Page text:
With the growing freelancing trend, you pondered and tried your luck. You have established that remote work is for you. You landed your “dream” job. Now, you are location-independent and relatively free.
Is it all butterflies and rainbows from here on out? Not exactly. With this new setup, you will find that the workplace has new dynamics. Now, your coworkers are just headshots from your Skype app. How do you engage socially?
For instance, what if you suddenly have a conflict with one of your remote coworkers? How do you even solve this disagreement?
Online Communication Does Not Exactly “Read” What You Mean
When messaging online, sometimes that statement you typed might be read differently.
Unlike speaking face to face, most of the time, you notice their tone and their body language instantly. It is relatively easier to distinguish a sarcastic joke from an offensive statement right away.
But in the virtual workplace, this may not be the case. So what do you do?
Talk Over in Person or Video Chat
Proper communication is key to resolving conflict across the board. The first step is to set a personal meeting with your colleague.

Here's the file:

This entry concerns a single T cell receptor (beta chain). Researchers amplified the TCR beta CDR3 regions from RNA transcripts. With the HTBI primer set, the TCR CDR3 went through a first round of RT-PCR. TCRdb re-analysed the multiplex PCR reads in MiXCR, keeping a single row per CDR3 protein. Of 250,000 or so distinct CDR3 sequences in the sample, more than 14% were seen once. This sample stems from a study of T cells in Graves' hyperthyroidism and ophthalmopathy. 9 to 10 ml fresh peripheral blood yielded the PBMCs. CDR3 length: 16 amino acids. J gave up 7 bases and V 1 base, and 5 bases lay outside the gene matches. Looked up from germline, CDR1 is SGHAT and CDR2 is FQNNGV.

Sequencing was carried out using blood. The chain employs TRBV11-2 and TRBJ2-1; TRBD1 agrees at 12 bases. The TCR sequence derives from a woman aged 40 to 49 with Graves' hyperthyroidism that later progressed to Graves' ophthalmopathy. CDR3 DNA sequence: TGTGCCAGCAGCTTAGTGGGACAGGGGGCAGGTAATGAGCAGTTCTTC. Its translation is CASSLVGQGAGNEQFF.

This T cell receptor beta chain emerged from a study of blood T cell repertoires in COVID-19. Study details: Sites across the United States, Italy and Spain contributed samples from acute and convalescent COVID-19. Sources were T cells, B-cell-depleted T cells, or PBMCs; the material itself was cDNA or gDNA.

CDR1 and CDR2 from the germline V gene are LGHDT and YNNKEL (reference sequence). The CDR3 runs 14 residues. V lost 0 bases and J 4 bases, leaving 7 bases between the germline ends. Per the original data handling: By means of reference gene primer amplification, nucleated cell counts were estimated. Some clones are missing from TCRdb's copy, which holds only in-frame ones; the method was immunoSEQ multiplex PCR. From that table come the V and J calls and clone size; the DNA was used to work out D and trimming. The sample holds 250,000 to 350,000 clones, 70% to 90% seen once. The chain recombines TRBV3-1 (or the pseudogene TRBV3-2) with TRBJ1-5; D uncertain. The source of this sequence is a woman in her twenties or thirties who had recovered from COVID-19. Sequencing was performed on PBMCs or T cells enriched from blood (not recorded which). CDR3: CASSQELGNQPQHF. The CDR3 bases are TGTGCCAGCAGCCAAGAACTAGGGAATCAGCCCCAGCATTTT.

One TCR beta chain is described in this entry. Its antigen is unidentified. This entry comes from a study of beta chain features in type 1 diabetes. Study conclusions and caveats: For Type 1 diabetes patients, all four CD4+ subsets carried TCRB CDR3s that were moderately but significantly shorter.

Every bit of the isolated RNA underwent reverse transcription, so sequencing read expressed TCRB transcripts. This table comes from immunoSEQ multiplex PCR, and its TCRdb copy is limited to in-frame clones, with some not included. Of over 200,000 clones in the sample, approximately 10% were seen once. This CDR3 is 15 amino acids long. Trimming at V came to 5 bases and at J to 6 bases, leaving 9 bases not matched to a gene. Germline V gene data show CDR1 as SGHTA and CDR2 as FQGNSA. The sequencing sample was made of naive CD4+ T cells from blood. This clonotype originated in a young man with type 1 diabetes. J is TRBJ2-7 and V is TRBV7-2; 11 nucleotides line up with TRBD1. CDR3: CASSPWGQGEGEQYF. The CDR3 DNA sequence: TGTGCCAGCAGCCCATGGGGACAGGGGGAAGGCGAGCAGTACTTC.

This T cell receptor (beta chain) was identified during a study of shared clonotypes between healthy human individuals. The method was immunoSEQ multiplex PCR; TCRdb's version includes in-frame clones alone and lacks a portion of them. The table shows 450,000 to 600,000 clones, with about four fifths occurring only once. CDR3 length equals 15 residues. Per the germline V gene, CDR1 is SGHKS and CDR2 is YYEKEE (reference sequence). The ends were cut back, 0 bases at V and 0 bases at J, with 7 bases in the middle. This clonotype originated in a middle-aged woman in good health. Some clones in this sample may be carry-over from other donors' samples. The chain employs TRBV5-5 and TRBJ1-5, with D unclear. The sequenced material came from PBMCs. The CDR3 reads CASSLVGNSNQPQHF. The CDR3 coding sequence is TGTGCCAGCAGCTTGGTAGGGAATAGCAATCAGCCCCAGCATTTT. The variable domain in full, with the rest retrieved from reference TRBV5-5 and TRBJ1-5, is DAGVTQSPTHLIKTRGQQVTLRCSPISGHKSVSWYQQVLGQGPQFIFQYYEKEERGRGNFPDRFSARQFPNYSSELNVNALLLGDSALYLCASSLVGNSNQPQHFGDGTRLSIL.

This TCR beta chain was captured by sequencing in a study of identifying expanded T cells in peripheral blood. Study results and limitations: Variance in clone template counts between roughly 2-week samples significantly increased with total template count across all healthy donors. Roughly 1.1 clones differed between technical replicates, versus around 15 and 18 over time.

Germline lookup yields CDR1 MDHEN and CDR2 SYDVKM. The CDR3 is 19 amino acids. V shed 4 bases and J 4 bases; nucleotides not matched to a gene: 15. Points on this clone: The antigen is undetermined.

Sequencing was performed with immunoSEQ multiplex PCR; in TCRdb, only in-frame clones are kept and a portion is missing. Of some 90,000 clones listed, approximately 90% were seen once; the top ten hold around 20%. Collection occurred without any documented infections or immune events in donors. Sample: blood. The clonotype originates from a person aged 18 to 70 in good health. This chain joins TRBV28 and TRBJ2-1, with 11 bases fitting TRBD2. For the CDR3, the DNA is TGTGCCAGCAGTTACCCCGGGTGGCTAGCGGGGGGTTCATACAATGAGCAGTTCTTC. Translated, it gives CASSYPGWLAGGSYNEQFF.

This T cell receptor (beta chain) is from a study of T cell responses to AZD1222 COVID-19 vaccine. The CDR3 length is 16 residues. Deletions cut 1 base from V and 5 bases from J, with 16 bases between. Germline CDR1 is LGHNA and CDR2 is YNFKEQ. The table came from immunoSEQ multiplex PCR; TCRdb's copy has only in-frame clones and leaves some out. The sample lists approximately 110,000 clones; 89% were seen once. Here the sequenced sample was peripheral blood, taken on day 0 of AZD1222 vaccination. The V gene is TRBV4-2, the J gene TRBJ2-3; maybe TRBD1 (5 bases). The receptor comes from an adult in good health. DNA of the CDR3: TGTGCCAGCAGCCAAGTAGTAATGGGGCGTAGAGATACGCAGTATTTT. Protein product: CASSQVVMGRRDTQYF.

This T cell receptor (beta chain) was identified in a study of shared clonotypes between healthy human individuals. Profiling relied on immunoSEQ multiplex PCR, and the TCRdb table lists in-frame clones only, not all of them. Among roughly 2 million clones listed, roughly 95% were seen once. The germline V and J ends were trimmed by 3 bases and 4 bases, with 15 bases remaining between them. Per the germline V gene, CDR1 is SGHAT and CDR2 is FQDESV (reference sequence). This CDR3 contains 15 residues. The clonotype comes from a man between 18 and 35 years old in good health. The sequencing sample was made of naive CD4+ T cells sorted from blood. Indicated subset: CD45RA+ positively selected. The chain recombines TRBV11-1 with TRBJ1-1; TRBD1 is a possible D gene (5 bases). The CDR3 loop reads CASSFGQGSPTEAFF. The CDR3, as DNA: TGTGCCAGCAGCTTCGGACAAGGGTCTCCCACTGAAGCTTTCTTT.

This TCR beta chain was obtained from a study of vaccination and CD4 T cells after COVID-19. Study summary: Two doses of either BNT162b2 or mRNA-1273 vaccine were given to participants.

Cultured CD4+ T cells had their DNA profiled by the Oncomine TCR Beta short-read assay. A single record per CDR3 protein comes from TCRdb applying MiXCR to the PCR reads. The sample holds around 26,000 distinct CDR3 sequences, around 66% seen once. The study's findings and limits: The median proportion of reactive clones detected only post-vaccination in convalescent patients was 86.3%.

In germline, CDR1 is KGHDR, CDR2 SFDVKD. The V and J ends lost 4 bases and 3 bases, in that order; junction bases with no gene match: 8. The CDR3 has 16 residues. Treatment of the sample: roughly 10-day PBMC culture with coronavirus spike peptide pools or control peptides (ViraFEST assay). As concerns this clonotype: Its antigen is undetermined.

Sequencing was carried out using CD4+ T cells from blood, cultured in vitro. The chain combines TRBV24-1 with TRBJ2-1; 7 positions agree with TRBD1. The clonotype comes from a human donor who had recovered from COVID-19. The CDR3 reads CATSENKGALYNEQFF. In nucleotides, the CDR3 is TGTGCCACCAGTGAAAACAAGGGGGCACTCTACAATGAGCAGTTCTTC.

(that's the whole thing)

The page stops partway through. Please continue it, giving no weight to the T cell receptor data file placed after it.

Tell your workmate that you want to meet and talk because you might have some misunderstanding. Try to tell this nicely.
Or you can ask indirectly for the purpose of feedback. Like “Hi *name*! I’m challenged on this new remote working setup. I just want to ask for tips and feedback. Can we meet/talk over video chat about it?
There will be two outcomes with this invite: you will know that s/he is really angry, or you might have just misunderstood and they’re totally fine. Hopefully, s/he will be open to discuss the problems that have been bothering him/her as well.
Regardless, meet face-to-face. If it’s not possible, set a VIDEO Chat. With this, both parties can catch on the non-verbal cues when talking.
Do Not be Accusatory
Firstly, before you meet, try to understand your colleague. Before jumping to conclusions, think of his/her situation. Is it just a cultural thing? Is it because of a situation in his/her physical workplace? Just give him/her the benefit of the doubt.
When speaking, do not be accusatory. Don’t tell them harshly what you mean.Please No: “It was all your fault why we didn’t meet that deadline”. Rephrase and focus on how the action affected you. Also, listen to the side of their story.
Hopefully, after this meeting, you will have a newfound friendship. After all, reconciliation after a large fight can make bonds stronger.
Worst Case: Bring Someone Else if Necessary
If the rift is really deep, try to bring someone else, maybe a superior or a common friend. With their help, the conflict between the two of you might be resolved.
Or at the very least, you can find a common ground to still work together professionally.
These steps might not 100% heal your relationship. But at the least, you gave your best effort.
I hope you have a harmonious remote working experience!